We live in a culture dominated by male icons, images, memorials, and statues. This subtle but continuous flood of male images both inflates male entitlement and diminishes the confidence of women. When girls and women don’t see themselves on our currency or our stamps, or memorialized in our statuary, the message is clear: You are invisible. You don’t matter.
Eighty percent of communication is non-verbal, and the lack of visual images of women leaders has a significant negative impact on girls and women. Parents may tell their daughters they can be anything they want, but our nation’s symbols tell a different story. The visual overrides the verbal. Girls don’t hear yes you can when all they see is no you can’t.
Most things children learn are not learned in school. Children absorb intellectual and emotional lessons from their parents, their environment, and the symbols and icons that surround them. Unfortunately, our country’s culture and icons do not foster the self-esteem of both genders equally.
Although women make up 51% of the population, and have contributed significantly to the development of this country, our contributions are all but ignored. Consider these facts:
- There isn’t a single national holiday named after a woman.
- Not a single woman graces our paper currency.
- Only nine of the 100 statues in National Statuary Hall are of women.
- Less than 25% of the postage stamps issued by our government to commemorate individuals are of women.
- The overwhelming majority of streets are named after men.
- In New York City there are 150 statues of people: 145 are men and 5 are of women.
- The overwhelming majority of schools are named after men.
In the private sector things are no better:
- Only four women have been selected as TIME magazine’s “Man of the Year” since 1927, and only one of those four was an American woman. TIME changed the title from “Man of the Year” to “Person of the Year” in 1999, but hasn’t selected a woman since the politically correct title change.
- Male guests on the Sunday morning political talk shows outnumber female guests four to one.
- Network news programs feature women as expert commentators in their fields only 13% of the time; male experts are featured 87% of the time.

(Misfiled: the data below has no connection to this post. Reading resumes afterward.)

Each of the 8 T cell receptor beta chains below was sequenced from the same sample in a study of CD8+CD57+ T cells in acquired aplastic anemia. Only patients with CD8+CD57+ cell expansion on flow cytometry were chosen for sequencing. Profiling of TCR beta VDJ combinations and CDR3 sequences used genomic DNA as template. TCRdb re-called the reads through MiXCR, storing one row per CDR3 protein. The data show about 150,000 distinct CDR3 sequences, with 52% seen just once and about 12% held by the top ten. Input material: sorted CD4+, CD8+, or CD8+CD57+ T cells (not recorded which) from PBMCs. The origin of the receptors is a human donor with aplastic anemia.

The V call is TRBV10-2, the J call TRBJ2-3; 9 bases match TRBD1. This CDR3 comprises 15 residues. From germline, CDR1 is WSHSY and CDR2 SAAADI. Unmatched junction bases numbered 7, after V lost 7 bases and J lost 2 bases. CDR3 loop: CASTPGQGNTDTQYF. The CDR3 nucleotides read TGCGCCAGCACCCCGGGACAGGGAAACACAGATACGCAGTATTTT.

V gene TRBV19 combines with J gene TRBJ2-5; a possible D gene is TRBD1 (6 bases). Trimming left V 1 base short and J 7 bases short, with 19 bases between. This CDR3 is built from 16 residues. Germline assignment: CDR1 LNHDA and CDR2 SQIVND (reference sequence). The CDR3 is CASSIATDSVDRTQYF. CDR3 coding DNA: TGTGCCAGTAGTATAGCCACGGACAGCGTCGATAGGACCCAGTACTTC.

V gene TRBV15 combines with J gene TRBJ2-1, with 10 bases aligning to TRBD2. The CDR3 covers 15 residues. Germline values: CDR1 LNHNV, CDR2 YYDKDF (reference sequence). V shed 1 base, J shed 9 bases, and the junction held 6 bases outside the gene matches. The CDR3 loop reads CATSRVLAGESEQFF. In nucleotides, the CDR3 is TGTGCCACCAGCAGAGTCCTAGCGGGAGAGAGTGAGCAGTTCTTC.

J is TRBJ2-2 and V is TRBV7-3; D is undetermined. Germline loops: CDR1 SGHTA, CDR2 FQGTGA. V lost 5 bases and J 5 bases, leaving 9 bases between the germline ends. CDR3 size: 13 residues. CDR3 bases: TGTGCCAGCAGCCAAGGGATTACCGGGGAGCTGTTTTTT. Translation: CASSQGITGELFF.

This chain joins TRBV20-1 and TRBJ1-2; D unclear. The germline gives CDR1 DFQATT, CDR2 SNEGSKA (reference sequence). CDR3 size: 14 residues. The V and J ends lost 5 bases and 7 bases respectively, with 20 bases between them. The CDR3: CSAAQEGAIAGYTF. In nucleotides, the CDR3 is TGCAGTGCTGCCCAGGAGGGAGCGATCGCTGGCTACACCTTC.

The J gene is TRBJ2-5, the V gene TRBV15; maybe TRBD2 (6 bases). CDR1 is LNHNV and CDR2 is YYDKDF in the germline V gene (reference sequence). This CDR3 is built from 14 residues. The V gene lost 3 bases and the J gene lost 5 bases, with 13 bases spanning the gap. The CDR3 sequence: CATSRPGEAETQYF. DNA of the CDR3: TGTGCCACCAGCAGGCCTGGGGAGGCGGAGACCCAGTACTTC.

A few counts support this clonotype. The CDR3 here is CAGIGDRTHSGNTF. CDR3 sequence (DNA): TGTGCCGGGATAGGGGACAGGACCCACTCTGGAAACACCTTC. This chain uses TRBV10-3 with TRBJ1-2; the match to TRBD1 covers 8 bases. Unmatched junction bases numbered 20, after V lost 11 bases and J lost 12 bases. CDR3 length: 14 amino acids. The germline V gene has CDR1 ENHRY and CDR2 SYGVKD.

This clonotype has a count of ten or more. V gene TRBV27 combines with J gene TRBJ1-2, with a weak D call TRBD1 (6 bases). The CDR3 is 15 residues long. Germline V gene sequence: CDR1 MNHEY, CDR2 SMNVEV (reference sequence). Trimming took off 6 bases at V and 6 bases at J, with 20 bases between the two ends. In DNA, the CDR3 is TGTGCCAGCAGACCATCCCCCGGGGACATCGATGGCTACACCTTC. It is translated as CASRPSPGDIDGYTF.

- In movies aimed at families and children, boys are a majority of the main characters and narrators.
- According to the Screen Actors Guild, men have twice as many onscreen speaking roles as women.
- A 2001 study of video games showed that females account for only 16% of the characters, and protagonists are most often male.
- On average, less than 10% of TV sports coverage is devoted to female athletes.
- Since its inception in 1924, Macy’s Thanksgiving Day Parade has featured 108 giant character balloons of historical figures and pop icons — only ten of them female. The first female character balloon wasn’t introduced until 1982.
Helping girls feel empowered is not just a moral duty; it is vital to our success as a nation. For our nation to move forward, the achievements of women must be recognized. Only when women are fully included in our nation’s history can they fully contribute to our nation’s future.
The lack of positive imagery of women also makes it harder for women to become elected. There is resistance from the electorate to putting women in the highest levels of government. There has never been a female president or vice-president of the United States, and there are only five female governors. In fact, the United States ranks 70th in the world in terms of number of women in elected office.
Women have to be a visible in our past before they can be part of our future. By creating equal visibility for women, EVE will help create opportunities for girls and women to flourish.